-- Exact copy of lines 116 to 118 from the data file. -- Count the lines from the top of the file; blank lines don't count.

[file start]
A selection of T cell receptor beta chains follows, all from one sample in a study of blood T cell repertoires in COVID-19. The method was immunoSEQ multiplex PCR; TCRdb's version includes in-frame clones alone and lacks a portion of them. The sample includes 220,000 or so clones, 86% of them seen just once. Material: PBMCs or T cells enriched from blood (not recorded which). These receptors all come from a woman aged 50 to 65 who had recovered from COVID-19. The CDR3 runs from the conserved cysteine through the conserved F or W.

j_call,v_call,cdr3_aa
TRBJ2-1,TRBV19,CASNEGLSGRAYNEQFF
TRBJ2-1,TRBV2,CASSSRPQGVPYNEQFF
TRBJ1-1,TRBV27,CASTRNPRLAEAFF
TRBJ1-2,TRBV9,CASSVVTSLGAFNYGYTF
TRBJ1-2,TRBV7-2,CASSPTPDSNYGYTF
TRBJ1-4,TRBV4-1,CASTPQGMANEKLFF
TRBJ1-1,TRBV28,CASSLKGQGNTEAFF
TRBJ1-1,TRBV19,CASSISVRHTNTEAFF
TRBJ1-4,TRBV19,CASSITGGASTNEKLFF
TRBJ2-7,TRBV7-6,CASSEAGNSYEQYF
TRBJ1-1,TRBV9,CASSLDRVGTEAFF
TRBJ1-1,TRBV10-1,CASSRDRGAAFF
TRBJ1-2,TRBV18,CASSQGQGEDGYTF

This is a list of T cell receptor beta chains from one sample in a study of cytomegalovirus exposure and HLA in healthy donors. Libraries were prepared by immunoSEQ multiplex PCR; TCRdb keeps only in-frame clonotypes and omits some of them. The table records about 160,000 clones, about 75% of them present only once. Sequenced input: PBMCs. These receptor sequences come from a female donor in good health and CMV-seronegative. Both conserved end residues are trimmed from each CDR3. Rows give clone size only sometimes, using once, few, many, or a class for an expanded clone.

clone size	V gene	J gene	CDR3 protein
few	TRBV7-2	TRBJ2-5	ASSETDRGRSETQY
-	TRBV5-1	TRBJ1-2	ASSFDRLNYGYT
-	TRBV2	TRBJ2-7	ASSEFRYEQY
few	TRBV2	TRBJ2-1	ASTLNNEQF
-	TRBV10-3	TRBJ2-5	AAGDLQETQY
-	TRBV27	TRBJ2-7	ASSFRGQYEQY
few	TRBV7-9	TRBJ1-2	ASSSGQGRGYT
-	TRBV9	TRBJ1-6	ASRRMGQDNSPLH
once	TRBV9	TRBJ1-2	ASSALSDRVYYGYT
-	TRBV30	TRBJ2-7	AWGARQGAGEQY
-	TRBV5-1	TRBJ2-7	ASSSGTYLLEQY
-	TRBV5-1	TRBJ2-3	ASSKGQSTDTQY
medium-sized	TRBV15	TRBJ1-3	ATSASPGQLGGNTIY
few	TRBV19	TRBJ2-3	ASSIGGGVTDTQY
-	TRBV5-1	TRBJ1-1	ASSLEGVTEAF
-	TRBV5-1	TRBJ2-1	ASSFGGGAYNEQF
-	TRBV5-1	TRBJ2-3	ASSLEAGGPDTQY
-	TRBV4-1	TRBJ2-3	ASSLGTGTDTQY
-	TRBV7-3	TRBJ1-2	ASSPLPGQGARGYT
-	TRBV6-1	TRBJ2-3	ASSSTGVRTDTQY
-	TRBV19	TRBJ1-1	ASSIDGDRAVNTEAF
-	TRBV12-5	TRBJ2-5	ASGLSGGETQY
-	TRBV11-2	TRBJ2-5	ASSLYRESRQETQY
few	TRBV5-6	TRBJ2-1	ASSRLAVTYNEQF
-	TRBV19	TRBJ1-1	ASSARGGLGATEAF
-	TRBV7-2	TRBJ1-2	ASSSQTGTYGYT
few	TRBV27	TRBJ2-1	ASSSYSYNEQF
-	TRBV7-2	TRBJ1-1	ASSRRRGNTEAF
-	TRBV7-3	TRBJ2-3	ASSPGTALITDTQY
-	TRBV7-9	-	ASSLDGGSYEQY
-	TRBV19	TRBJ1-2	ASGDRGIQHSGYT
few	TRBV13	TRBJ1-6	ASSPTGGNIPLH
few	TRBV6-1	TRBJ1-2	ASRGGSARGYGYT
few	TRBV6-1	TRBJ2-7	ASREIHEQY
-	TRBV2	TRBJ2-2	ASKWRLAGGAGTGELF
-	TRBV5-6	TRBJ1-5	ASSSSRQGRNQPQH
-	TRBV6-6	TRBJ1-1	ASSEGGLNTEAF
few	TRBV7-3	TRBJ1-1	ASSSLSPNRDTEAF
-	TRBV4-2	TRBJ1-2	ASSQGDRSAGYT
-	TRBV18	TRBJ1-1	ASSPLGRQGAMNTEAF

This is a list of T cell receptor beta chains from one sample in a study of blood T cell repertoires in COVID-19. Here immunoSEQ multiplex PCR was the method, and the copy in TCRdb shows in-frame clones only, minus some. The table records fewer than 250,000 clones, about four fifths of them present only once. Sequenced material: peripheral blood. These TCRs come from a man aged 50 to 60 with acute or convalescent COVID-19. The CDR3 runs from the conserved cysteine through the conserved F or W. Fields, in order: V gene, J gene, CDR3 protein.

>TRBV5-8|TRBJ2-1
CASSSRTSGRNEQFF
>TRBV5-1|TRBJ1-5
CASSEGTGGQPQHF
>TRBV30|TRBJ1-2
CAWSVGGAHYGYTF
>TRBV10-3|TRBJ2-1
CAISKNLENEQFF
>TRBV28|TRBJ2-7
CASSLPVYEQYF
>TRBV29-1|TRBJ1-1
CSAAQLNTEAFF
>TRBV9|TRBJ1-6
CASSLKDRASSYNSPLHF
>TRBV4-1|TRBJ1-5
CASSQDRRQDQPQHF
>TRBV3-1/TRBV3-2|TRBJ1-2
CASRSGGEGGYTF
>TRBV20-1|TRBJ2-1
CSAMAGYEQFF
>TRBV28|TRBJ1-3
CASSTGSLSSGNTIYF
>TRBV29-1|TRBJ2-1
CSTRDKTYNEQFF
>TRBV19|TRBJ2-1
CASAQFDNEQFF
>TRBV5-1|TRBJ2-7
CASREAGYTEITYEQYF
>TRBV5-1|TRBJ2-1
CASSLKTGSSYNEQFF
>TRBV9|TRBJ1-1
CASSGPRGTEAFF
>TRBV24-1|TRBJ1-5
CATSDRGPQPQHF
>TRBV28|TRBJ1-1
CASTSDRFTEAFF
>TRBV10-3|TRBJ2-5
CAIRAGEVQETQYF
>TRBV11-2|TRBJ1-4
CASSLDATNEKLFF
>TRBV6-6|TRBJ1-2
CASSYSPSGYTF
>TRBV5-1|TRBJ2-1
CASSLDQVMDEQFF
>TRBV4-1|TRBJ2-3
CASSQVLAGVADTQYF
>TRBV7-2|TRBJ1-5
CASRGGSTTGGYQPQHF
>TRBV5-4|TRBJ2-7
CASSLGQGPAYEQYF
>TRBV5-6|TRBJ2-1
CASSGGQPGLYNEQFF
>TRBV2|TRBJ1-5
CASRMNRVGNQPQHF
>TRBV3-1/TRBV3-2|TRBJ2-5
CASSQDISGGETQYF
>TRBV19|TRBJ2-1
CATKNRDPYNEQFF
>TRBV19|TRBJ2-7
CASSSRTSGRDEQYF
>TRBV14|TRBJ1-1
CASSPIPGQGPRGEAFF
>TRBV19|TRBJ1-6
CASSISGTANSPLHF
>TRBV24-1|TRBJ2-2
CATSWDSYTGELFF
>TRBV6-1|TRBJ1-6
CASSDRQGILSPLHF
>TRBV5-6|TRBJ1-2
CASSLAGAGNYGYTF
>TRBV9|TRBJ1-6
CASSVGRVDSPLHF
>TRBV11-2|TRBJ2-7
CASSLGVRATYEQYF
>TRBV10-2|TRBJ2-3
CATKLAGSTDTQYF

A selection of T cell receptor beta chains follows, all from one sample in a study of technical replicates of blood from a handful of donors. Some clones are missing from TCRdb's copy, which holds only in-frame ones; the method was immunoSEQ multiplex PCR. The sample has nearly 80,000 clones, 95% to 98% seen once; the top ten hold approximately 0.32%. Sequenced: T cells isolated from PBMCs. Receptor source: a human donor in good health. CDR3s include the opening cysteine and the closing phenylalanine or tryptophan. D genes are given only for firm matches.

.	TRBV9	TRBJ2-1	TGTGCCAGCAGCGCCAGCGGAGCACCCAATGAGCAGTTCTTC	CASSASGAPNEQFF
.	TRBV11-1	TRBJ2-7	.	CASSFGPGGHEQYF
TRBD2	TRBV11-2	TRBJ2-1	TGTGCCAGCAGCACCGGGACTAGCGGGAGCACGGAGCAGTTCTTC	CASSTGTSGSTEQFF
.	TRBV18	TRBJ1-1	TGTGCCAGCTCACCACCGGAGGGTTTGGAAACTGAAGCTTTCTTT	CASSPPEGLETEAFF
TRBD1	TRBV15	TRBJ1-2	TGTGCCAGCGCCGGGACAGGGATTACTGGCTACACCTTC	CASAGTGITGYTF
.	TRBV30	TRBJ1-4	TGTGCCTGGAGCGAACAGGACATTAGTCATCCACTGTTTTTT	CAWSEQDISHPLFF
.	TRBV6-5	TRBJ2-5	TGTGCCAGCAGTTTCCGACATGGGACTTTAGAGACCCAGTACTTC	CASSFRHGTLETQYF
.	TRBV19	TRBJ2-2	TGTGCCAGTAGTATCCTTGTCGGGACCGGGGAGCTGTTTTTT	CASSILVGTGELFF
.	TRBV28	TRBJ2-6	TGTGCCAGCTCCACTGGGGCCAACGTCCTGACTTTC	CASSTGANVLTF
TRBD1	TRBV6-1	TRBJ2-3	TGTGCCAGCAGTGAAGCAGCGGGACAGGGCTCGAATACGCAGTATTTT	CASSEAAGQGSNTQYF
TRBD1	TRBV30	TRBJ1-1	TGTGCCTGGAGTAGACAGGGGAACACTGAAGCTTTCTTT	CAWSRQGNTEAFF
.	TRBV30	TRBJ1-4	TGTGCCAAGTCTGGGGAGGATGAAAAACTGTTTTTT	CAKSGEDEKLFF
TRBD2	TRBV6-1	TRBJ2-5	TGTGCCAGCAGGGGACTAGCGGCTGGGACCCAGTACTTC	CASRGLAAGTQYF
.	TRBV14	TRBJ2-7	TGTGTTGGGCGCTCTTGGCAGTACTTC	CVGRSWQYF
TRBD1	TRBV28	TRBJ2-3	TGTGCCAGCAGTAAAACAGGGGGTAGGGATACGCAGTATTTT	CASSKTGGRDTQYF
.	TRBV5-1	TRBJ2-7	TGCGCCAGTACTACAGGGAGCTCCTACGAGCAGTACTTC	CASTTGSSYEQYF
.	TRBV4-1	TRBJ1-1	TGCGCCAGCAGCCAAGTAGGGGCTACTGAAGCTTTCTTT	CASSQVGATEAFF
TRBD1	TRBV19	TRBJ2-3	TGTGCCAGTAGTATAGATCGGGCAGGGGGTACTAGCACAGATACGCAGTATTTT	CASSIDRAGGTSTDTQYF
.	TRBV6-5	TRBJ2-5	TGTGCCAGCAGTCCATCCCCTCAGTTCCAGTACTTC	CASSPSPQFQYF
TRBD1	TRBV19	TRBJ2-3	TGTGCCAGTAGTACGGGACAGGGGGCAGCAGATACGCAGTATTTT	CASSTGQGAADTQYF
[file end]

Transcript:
CATKNRDPYNEQFF
>TRBV19|TRBJ2-7
CASSSRTSGRDEQYF